Firstly, well played on your stunning win yesterday and I’m pleased that we remain the only team in Euro 2020 to take a point at your own midden. It’s small consolation, but when you haven’t qualified for anything in twenty-three years you grasp any straw available.
A lady on the radio today asked if those of us who live in Scotland and whose team, to borrow from the late great Tommy Docherty, are home before the postcards, will now be lending our support to you. A caller suggested that there was an element of anti-Englishness being stirred up by our main party. I hope – I’m certain – that that isn’t the case. For my part, I’ve never been made less than totally welcome on my many visits south.
So here’s my take.
Not that you really need it, I’d really like to support you. I sometimes reflect that your squad – happy, hard-working, progressive, multicultural, optimistic, with a captain that wears the pride rainbow and a striker who feeds hungry weans – represents what England would like to see itself as (and could be) rather than what it currently is. To me, the lads wearing your shirt represent what Lincoln called the better angels of our nature. Steve Clarke made mistakes in the tournament, but his description as the England group as “good people” was bang on the money. Not least Gareth Southgate, whose fetishism for the royal family and inability to distinguish England from Britain can be forgiven as he wasn’t scared to call out the racist element of your country’s Brexit vote.
Paradoxically, I’d be more inclined to support you if I was just a normal football fan living in an independent country, but I just know how such support from the position of our current constitutional arrangement would be spun – and I’m already dreading how the shameless WM government would spin an England win as the glorious rebirth of Global Britain. It would gar me greet to witness the efforts of Raheem, Harry et all to be bandwagoned, and I fear that this most shameless of governments wouldn’t hesitate to do so for a single second. They – you deserve so much better.
Couple of final thoughts for now.
I can just about remember when the anti-England stuff at the football was real – but you’re talking nearly four decades ago. There’s a plausible theory that football, in the absence of a parliament, was our outlet for political expression and that the reconvening of our democracy in ‘99 took a lot of the heat out the relationship. That’s certainly been my experience. As usual, the BBC in particular are telling this non-story through the prism of a Scotland and a relationship with its neighbour that has changed utterly in the past few decades (funnily enough, they do the same with Germany, who always look a bit baffled at the hype over a game with England when their supporters really see Holland as the old enemy). Which kind of reinforces the case for Scotland having control over its own media – something that was rejected out of hand ahead of the ‘97 devolution referendum. Control of Scotland’s narrative is too important to be entrusted to Scotland, whose people might realise that actually they were bigger, wealthier and smarter than they’d been told they were for at least three centuries.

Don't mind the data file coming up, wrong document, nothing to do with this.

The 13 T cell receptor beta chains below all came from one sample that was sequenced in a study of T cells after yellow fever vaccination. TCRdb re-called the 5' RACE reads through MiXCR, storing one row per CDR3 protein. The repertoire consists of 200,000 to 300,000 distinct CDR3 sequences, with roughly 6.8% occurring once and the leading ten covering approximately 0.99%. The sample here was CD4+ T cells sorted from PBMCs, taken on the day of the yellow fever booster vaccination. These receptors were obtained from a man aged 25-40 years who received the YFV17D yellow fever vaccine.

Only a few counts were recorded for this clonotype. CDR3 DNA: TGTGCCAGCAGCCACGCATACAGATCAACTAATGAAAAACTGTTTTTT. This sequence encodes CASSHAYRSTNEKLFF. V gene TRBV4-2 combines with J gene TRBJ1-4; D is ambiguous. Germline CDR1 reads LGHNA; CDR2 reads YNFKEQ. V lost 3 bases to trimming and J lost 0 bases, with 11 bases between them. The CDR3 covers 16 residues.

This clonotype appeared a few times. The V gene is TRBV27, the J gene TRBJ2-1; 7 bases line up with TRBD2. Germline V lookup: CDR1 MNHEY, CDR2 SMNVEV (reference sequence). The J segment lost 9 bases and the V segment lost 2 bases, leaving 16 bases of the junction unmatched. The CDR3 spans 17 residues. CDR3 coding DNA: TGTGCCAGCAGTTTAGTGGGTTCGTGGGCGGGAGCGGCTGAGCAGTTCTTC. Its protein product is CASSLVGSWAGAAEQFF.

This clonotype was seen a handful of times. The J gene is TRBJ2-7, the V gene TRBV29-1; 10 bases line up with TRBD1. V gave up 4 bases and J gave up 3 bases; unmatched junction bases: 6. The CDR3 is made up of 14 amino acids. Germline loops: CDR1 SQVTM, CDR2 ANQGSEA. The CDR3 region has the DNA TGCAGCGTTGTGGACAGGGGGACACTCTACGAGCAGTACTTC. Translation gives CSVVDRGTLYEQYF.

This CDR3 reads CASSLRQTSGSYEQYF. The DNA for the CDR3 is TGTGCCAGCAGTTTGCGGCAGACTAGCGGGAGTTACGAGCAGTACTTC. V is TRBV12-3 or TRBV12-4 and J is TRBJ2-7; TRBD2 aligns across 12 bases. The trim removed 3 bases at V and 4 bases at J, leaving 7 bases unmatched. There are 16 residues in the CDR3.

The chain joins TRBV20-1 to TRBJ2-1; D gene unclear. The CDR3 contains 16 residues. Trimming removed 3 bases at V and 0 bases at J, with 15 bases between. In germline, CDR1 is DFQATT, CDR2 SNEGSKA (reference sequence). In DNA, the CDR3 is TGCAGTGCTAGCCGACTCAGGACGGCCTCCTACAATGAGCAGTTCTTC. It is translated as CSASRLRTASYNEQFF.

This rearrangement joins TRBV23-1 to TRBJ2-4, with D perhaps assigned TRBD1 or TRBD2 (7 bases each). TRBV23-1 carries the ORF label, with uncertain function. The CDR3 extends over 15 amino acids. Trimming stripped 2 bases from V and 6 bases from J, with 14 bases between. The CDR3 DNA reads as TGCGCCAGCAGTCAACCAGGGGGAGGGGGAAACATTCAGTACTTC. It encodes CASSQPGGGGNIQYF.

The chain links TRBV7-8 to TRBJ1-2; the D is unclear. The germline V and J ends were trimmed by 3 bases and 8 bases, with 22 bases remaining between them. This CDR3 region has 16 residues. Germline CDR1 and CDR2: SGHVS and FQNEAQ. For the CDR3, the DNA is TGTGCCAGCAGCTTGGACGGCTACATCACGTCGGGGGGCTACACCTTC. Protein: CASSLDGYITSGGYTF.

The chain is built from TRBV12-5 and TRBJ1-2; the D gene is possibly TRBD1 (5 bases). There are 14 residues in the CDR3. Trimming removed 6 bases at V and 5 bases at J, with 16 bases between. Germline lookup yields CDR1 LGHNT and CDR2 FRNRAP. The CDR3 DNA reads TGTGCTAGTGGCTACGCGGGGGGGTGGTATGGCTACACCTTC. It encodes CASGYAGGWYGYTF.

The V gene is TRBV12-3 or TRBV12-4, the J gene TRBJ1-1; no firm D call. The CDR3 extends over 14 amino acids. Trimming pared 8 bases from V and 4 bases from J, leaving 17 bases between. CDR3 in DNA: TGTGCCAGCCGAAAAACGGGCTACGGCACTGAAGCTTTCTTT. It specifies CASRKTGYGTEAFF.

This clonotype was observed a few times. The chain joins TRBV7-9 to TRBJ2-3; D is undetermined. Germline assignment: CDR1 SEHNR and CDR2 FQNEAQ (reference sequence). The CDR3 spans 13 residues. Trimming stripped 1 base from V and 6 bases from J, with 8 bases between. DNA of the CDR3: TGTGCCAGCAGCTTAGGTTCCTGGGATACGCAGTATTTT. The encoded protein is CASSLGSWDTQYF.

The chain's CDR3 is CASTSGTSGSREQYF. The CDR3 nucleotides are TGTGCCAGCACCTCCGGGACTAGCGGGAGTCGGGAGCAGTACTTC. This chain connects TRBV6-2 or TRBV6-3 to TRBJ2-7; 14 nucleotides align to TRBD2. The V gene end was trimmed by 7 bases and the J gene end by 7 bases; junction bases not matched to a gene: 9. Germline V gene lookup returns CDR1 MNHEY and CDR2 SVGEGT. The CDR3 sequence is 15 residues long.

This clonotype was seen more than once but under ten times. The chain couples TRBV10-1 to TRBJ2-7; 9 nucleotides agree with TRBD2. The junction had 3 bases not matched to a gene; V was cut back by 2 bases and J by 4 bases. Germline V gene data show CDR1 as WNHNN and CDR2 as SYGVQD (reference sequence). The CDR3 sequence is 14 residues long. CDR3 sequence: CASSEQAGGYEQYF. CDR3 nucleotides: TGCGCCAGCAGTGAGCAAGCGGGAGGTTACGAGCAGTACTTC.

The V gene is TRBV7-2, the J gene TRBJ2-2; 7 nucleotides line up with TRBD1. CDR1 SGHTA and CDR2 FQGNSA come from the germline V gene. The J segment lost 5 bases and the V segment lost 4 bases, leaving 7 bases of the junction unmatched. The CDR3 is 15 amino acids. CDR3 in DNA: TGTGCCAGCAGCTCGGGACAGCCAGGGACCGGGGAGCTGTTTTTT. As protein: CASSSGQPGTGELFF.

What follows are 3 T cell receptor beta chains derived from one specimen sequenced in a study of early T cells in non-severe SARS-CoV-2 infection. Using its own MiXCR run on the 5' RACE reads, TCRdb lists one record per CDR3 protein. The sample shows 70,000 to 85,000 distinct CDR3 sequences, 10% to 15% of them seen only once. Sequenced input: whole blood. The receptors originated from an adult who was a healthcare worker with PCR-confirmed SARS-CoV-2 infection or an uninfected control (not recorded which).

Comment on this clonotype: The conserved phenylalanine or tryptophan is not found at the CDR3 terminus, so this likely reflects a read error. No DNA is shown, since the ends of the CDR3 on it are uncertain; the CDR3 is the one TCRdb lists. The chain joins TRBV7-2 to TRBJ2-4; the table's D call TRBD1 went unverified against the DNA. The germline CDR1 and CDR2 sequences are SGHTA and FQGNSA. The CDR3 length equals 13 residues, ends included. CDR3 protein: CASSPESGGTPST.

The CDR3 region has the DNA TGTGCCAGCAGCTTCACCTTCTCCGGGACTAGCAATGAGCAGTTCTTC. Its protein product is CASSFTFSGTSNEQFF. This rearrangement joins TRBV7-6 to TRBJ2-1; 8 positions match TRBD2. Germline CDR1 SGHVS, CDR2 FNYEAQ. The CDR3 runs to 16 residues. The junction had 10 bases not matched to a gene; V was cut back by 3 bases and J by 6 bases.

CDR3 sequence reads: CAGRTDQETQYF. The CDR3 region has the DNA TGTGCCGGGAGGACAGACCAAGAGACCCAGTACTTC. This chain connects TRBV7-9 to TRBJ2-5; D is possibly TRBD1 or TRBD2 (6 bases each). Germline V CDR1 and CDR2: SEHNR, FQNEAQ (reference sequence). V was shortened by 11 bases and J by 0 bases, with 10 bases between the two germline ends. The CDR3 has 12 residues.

Finally, while it’s tempting to just ignore the slanderous accusation that the SNP is stoking anti-English sentiment, it’s probably worth saying two things. Firstly, go to any SNP meeting and you’ll be immediately struck by the number of non-Scots accents. My own group has people who speak in German, English and American tongues. If you choose to live here, you’re Scottish. End of. Like the late William McIlvanney said, we’re a proudly mongrel nation.
Unlike the gerrymandered Brexit debacle, the 2014 vote was notable for the breadth and reach of its franchise. Not only sixteen and seventeen year olds, but also nearly half a million folk hailing from other parts of our islands who had decided to make Scotland their home. It was this latter demographic that voted in large numbers to remain in the UK, and ultimately cost Scotland – at least temporarily- its place amongst normal, median sized, self-determining nations.
It is to the eternal credit of both the independence parties and the wider movement up here, that this is, rightly, never ever mentioned. You live here? You vote here. You are welcome. Next time – soon – you’ll get us over the line.
I hope England becomes the modern, tolerant, inclusive place that you’ve shown it can be. And I know that Scotland is close to fulfilling its own destiny too. We aren’t going anywhere in a physical sense. We’re just, all of us, growing up. We’ll soon be what we always should have been. Rivals, yes, but also friends, neighbours, equals, rivals.
Good luck in Rome lads. Whatever happens, you’re doing yourselves proud.
We’ll meet, no doubt, further on up the road.